The bottom line is simple enough to grasp--the more an administration "engages" its stakeholders through task forces, the less likely there will be an appropriate engagement by the institutional voice of the faculty in those areas now pre-empted by task force mandates. Where administrations seek to govern through task forces, they maintain the appearance of shared governance but eliminate its effect precisely because they control access to membership, the scope of their mandates, and the framework of debate.   Though task forces serve useful purposes, they ought not to be substituted for engagement with the representatives of the faculty and faculty voices that administrations (and boards) may not think to hear. 

Sunday, June 1, 2014

Part I--University of Texas at Austin; Tracking Social Media Policies in U.S. Universties and Its General Implications

(Pix (c) Larry Catá Backer 2014)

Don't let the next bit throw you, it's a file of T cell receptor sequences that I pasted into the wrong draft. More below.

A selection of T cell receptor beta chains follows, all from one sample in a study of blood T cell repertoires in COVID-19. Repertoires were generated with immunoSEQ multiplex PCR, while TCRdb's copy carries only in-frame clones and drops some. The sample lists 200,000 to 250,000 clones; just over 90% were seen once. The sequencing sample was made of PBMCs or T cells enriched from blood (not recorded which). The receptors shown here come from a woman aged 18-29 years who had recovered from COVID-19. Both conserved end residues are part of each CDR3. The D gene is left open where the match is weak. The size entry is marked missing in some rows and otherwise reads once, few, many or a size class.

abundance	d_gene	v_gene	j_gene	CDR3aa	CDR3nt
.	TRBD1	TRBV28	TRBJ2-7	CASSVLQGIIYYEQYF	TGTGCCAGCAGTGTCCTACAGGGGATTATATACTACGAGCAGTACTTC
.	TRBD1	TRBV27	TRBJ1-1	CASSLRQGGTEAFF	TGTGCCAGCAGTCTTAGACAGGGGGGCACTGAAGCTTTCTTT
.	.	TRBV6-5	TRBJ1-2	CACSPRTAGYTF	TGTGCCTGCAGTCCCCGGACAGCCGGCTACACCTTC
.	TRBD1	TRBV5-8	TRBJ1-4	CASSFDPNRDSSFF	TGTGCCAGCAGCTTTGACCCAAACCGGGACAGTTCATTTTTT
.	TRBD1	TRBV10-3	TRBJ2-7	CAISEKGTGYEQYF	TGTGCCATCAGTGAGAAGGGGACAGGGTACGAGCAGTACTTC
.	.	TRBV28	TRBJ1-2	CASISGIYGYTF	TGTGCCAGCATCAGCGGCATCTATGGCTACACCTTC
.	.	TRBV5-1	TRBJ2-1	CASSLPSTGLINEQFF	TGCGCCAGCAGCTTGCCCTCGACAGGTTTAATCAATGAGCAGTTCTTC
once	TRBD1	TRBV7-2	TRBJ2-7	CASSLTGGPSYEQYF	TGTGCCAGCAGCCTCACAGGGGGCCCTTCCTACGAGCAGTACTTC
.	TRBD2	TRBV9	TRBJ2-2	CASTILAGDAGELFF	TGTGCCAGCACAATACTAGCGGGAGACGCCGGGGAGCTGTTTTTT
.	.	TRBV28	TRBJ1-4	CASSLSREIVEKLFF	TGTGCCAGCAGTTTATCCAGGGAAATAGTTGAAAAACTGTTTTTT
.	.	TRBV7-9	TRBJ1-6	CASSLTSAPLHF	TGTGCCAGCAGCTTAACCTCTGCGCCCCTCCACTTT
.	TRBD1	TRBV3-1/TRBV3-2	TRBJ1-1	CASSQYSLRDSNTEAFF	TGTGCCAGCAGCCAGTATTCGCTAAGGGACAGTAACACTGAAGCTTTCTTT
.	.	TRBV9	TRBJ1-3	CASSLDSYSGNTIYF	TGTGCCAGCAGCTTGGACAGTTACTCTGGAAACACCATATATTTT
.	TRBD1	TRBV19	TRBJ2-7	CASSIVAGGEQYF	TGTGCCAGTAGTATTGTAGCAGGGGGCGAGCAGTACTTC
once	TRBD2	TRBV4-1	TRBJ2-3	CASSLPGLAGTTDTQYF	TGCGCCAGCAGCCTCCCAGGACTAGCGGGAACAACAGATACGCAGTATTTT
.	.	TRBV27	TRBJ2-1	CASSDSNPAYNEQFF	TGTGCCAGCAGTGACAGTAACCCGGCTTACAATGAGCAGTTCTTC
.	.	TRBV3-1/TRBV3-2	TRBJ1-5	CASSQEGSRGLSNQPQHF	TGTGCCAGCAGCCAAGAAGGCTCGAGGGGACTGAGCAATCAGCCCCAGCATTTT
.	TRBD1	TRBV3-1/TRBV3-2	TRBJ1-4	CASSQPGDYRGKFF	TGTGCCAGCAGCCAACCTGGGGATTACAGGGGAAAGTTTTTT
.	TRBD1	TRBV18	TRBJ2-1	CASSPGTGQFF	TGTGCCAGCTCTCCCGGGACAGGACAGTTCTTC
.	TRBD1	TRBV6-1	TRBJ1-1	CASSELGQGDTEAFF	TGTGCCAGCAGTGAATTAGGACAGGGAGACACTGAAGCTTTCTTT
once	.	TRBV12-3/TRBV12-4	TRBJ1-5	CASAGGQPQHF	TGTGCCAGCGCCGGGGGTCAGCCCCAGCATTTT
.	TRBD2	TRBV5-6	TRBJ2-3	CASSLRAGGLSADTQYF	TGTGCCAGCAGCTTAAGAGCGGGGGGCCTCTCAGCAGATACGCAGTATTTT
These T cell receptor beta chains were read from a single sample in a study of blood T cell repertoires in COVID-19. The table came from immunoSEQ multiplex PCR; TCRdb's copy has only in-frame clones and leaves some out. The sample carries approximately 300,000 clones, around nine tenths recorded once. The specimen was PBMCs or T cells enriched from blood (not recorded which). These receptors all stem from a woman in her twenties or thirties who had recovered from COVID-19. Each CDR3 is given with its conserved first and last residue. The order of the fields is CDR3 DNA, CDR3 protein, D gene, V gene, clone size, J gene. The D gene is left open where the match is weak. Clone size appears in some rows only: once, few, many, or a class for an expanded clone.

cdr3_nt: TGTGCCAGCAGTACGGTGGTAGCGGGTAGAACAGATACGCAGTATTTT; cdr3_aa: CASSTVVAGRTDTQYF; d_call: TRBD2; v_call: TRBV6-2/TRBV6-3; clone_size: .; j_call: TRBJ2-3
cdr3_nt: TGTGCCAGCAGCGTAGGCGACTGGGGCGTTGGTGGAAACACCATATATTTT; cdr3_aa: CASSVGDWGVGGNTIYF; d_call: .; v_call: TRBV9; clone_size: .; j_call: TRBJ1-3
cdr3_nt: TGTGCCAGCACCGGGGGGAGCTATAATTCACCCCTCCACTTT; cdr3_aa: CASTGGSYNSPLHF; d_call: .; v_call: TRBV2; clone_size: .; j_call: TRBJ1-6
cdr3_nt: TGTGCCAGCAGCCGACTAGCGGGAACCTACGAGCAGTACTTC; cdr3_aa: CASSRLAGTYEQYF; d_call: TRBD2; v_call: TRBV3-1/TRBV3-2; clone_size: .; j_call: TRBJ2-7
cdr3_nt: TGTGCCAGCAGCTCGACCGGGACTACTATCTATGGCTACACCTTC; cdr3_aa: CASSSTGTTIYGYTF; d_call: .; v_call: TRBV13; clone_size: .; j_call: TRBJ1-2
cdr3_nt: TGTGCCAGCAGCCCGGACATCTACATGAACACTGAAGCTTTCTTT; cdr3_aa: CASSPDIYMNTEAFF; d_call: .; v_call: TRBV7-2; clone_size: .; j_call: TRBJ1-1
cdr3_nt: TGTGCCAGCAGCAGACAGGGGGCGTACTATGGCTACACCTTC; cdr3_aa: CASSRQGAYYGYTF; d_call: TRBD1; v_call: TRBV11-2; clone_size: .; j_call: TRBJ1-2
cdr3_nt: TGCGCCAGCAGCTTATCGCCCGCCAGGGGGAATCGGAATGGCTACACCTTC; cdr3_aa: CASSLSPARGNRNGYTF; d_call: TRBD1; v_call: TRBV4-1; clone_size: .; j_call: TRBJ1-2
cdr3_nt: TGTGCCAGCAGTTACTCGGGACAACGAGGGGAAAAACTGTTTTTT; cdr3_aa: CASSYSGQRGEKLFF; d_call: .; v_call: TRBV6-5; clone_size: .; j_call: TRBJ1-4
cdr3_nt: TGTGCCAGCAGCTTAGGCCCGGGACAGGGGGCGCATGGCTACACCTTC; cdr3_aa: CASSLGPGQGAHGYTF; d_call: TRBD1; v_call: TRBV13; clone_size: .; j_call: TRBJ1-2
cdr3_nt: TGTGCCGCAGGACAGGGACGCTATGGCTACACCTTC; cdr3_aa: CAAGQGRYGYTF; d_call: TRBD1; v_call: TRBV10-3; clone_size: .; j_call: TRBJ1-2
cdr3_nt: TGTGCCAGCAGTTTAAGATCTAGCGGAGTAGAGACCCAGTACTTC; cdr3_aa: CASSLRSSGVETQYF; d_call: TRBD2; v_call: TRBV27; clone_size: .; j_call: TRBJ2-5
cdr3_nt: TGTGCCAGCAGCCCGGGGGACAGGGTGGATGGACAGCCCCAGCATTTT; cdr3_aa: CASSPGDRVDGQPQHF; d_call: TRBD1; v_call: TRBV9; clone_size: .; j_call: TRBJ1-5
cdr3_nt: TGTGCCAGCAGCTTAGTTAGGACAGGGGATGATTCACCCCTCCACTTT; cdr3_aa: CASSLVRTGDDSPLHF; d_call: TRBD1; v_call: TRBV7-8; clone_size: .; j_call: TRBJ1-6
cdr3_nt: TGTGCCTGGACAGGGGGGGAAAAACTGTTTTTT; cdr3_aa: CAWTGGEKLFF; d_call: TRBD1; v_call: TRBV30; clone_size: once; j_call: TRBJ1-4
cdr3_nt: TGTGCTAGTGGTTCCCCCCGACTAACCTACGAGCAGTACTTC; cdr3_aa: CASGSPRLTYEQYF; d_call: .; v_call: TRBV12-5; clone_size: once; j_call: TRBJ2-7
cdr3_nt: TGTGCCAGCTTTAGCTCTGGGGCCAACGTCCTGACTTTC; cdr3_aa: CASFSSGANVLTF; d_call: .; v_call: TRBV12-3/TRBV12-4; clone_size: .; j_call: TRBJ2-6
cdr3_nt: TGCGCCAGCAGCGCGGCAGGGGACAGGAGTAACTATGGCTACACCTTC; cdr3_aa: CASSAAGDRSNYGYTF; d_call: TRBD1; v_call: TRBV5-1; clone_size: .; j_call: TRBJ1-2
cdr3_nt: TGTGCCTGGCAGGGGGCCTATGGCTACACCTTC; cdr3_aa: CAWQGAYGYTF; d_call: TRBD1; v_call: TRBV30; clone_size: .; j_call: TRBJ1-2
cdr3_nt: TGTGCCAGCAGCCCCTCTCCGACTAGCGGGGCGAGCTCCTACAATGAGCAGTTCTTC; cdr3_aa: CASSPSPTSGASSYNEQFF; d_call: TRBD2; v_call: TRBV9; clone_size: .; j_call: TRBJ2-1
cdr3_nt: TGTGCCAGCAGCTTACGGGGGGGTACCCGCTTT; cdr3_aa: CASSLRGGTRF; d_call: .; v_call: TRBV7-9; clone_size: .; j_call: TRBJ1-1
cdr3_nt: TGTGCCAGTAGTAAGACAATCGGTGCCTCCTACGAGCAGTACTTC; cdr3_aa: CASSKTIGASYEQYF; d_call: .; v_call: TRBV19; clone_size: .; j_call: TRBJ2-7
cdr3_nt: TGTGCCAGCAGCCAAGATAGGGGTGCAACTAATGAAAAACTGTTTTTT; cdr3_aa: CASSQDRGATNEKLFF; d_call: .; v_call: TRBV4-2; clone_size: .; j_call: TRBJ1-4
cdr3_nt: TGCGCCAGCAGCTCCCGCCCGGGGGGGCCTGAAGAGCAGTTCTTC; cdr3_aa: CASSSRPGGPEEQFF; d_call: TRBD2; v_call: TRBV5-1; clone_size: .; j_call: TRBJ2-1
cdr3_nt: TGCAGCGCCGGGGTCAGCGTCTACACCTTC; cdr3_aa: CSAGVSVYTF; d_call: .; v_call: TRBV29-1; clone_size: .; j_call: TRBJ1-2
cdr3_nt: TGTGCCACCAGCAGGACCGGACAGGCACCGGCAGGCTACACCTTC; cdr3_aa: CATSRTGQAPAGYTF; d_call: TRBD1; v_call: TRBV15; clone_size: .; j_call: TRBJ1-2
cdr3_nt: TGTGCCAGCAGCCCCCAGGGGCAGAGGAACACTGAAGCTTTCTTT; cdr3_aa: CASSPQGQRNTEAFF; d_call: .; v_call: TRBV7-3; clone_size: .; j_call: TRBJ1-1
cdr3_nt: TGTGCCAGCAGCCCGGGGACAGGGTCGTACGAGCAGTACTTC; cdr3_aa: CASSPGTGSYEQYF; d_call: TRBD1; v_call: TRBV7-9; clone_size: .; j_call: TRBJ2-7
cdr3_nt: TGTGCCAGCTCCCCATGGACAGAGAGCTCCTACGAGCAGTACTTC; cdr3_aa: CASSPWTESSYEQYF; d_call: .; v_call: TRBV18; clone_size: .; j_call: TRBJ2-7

I have been following the development and roll out of the social media policy imposed by the Kansas Regents on its university system. The unfortunate history of the Kansas social media policy has led to to consider the issue of social media policy in other universities in the United States. To consider the implications and scope of the issues raised nationally, I am undertaking a series of posts that examine the social media policies of U.S. universities. 

These posts highlight the social media policies of United States universities.  The object is simple: (1) to catalog; (2) make policies more accessible, and (3) provide a  basis for comparison and discussion.  There will be little initial attempt at  analysis, though I will point out some unique or significant features.  The principal objective is data harvesting, comparison and increasingly analysis of the broader implications of these policies layered on atop the other to produce a dense mille-feuille of policy with substantial broader implications.

The nature of that effort was described in the Series Introduction.

This post considers the social media policy of the University of Texas--Austin.

Introduction: Tracking Social Media Policies in U.S. Universties and Its General Implications